Oh look, a new set of quarterly ET statistics …. zzzzzzzzz

Warning: This post contains selected statistics, taken in isolation and out of context (© S Vara)

I have already written here about how yesterday’s latest set of quarterly tribunal statistics has cast yet more doubt over whether we humans will ever solve the Hancock Theorem, the last great unsolved mathematical puzzle of our time. But that post contained only two charts. And that is never enough to satisfy Gem Reucroft. So here are some more. With new colours!

ET case numbers are now really, really boring

Never mind the denial of justice, just look at the stability! Great for management planning. In Q2 of 2015/16, there were 4,345 single claims, just 58 fewer than in Q1. Such uniformity is unprecedented, and suggests ET claim/case numbers really have hit rock bottom.


Except ….

One story partly hidden in the above chart is the long, slow death of the multiple claimant case – that is, the kind of case that, in 2011, provided Coalition ministers with their bogus reason to introduce fees.


Have such multiple claimant cases been displaced to the civil courts by fees? Or have Stefan Cross QC, and the trade unions, simply run out of local authorities and NHS trusts to bring equal pay claims against? I haven’t got a clue, but someone who must know is Shailesh Vara, the cleverest man in the Government, who’s been reading the report of his Ministry’s post-implementation review of ET fees for the past two months. One paragraph at a time, it seems.

One day – quite possibly within the next year or two – Mr Vara will get to the end of the report, and will then tell the rest of us what it says. Maybe it just doesn’t have enough colourful charts for someone of Mr Vara’s intellect. They could have asked me!

In the meantime …

… while the junior injustice minister makes his stately progress through the post-implementation review report, as of the end of September 2015 the number of single ET claims/cases ‘lost’ to fees since July 2013 was somewhere between 52,290 and 58,380. But then my projections are so selective and out of context. And, in any case, according to the Hancock Theorem, not one of those 52-58,000 claims would have been well-founded.

Yes, the ability of the Ministry of Injustice to calibrate their ET fees so precisely as to weed out up to 58,000 vexatious and otherwise unfounded ET claims without denying access to justice to one single exploited worker makes the RAF’s Brimstone missile – now pounding Syrian sand into even smaller grains of sand with great if highly expensive accuracy – look like, well, an unguided missile.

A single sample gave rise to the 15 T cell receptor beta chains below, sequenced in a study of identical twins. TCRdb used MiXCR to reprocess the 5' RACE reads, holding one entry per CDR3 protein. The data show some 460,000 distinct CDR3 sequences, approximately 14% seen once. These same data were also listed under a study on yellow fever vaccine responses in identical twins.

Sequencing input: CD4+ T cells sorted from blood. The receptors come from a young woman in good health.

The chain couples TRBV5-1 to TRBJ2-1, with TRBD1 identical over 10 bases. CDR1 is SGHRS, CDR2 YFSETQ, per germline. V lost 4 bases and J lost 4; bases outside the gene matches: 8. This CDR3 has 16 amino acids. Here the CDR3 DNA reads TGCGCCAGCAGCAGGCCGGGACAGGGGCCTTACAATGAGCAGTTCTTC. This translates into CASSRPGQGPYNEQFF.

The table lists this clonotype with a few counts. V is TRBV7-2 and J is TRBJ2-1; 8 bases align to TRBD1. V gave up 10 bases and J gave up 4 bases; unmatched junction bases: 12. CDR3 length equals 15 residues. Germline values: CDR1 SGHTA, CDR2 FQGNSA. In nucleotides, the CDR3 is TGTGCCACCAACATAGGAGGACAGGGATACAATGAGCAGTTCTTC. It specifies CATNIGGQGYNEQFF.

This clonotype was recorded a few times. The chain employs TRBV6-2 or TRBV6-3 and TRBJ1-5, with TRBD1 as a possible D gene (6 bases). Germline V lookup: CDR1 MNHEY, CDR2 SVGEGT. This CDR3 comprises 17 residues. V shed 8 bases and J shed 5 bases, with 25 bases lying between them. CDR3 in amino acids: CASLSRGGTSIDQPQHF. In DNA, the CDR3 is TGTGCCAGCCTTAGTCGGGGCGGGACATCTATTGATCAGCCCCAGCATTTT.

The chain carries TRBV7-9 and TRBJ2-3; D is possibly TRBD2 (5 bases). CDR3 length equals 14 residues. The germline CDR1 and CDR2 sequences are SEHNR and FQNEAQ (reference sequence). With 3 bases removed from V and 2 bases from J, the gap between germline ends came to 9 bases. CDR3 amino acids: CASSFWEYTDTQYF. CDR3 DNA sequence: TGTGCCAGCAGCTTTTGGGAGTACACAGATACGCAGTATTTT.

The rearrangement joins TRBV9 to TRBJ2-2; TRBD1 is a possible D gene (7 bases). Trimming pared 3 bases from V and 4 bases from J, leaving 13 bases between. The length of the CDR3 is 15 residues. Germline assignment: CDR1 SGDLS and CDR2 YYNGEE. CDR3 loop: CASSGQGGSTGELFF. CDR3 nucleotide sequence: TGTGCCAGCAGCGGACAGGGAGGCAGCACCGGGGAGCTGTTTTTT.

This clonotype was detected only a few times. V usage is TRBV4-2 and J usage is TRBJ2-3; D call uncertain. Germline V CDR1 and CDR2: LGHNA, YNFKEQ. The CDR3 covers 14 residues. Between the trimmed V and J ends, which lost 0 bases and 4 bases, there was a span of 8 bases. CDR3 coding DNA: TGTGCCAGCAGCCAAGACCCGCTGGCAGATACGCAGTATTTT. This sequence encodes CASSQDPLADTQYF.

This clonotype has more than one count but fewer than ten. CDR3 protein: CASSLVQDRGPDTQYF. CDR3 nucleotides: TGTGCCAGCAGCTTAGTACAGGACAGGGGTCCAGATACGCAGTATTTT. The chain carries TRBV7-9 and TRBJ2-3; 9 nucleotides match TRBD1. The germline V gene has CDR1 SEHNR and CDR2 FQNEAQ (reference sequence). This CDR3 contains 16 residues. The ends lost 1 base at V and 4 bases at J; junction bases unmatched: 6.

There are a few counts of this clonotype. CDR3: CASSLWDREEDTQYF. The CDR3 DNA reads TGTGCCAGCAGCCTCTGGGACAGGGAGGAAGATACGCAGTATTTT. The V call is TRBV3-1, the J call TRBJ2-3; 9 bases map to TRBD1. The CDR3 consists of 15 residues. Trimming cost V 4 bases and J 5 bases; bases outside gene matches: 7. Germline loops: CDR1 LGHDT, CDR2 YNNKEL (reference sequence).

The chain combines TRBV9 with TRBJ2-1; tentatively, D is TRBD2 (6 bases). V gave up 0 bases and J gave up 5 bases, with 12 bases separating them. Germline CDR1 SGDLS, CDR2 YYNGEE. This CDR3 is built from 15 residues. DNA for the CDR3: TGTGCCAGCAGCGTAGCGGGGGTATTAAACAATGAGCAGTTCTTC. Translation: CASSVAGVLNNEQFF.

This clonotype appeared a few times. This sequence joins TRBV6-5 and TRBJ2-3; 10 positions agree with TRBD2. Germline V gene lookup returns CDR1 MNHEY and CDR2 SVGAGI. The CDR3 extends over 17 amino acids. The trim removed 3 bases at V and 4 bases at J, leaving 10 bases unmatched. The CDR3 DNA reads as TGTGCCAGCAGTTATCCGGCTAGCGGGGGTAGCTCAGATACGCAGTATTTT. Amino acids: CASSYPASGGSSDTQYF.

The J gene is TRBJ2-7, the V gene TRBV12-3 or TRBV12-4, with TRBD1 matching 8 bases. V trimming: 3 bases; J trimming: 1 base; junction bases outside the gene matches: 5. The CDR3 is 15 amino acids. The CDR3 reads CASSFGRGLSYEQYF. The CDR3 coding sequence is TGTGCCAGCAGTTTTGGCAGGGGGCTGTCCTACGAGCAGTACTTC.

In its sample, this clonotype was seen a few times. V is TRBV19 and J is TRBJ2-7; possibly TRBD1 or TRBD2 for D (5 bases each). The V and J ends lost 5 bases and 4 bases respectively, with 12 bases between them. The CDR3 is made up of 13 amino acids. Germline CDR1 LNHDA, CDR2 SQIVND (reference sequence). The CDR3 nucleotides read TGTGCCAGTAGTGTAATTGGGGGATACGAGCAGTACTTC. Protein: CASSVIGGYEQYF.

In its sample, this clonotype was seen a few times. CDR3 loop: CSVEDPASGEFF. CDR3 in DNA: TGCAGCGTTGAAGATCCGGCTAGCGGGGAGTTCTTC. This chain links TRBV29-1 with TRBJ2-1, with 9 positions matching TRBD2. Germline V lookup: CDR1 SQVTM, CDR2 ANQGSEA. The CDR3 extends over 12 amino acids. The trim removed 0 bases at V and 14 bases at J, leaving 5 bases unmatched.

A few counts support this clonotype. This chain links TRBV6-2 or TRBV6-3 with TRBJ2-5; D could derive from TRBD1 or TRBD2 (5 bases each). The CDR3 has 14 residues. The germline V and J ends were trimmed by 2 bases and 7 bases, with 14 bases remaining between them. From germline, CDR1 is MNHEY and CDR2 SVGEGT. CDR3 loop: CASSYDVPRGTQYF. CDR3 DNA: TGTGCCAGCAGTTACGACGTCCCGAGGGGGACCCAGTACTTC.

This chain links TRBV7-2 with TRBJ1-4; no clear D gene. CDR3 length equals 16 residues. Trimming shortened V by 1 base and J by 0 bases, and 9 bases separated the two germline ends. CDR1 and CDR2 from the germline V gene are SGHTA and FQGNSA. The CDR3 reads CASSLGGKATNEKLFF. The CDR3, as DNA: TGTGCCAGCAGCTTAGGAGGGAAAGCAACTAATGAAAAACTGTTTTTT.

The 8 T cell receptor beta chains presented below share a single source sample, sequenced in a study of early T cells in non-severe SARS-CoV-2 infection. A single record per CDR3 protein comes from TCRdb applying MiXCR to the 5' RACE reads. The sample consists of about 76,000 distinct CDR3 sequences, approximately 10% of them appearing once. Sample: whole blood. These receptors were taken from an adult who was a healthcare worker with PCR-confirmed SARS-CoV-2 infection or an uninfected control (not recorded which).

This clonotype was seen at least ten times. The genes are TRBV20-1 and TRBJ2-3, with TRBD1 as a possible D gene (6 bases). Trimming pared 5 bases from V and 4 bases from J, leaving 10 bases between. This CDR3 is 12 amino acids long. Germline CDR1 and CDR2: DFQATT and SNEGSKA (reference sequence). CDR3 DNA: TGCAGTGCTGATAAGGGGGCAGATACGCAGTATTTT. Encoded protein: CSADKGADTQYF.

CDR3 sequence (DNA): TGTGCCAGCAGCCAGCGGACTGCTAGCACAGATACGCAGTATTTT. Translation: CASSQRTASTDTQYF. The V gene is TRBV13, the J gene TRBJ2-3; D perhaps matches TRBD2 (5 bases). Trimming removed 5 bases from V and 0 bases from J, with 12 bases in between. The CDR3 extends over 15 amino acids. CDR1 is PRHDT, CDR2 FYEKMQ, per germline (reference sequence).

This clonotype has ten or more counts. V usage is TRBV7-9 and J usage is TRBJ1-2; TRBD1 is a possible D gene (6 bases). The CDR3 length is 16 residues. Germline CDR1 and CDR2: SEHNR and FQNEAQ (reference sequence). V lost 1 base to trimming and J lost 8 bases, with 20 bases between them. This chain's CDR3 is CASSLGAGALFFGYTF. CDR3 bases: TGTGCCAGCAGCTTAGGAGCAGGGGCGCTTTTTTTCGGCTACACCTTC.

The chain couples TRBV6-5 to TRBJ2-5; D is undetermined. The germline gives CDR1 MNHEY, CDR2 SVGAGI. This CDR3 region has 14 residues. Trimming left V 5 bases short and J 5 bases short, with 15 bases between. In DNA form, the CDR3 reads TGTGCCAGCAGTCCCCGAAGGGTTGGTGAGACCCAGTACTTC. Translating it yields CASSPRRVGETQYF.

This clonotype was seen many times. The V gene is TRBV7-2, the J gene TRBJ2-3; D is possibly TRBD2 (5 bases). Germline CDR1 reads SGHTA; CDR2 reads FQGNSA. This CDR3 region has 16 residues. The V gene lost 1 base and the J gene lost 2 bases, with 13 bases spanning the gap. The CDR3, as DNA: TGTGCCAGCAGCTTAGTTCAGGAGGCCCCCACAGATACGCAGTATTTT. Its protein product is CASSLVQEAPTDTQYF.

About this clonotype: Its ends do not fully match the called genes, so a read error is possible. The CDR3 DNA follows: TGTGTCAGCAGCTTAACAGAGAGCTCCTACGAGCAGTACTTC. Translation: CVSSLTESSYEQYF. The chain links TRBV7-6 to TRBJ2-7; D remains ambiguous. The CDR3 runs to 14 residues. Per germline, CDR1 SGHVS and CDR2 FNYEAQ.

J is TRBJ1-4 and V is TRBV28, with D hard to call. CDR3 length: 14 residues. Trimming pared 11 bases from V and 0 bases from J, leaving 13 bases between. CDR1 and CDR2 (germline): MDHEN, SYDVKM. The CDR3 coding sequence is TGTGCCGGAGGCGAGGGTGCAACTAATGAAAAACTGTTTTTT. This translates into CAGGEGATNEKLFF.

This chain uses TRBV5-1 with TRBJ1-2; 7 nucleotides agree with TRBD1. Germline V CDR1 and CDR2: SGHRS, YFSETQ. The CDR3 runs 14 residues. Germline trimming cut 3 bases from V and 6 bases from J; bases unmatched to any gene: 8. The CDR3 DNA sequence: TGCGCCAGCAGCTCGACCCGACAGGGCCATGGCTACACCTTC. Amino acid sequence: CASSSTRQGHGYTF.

Impact of ET fees: a Hancock and bull story

Warning: This post contains selected statistics, taken in isolation and out of context (© S Vara)

So, today the Ministry of Injustice has coughed up another set of quarterly tribunal statistics – this one covering July to September 2015 (Q2 of 2015-16) – and we can hammer a few more nails into the coffin of that wonder of Tory intellectual thought, the Hancock Theorem of Vexatious ET Claims.

According to the second cleverest member of the Government – I’m sure Mr Hancock himself would concede top place to that titan of intellect, injustice minister Shailesh Vara – the success rate of employment tribunal (ET) claims should by now be bobbing around at or just below 100 per cent, all the vexatious and otherwise unfounded claims having been weeded out by the hefty, upfront fees introduced by the also very clever Chris Grayling in July 2013.

Unfortunately – not that the Cabinet Office minister gives a flying fuck – the Hancock Theorem has not been supported by the Ministry of Injustice’s own figures, even when taken in context. These have so far suggested that, far from going through the roof, the success rate has fallen significantly since mid-2014. Oops.

And today’s new figures will not increase Mr Hancock’s chances of winning the Fields Medal. Once again, in what is the sixth quarter since we could first have expected to see the impact of fees reflected in the outcome figures, the overall success rate – that is, including claims conciliated by Acas, or settled – is well down on pre-fees levels (but, at 63%, is one whole percentage point up on the last two quarters, so maybe there’s still some hope for the Hancock Theorem).

At 14%, the narrow measure of success is also down on pre-fees levels – and certainly not zooming towards 100 per cent, as the Hancock Theorem predicts. And, at 37%, the proportion of unsuccessful claims is once again significantly up on pre-fees levels, despite all the weak and vexatious claims having been weeded out by fees.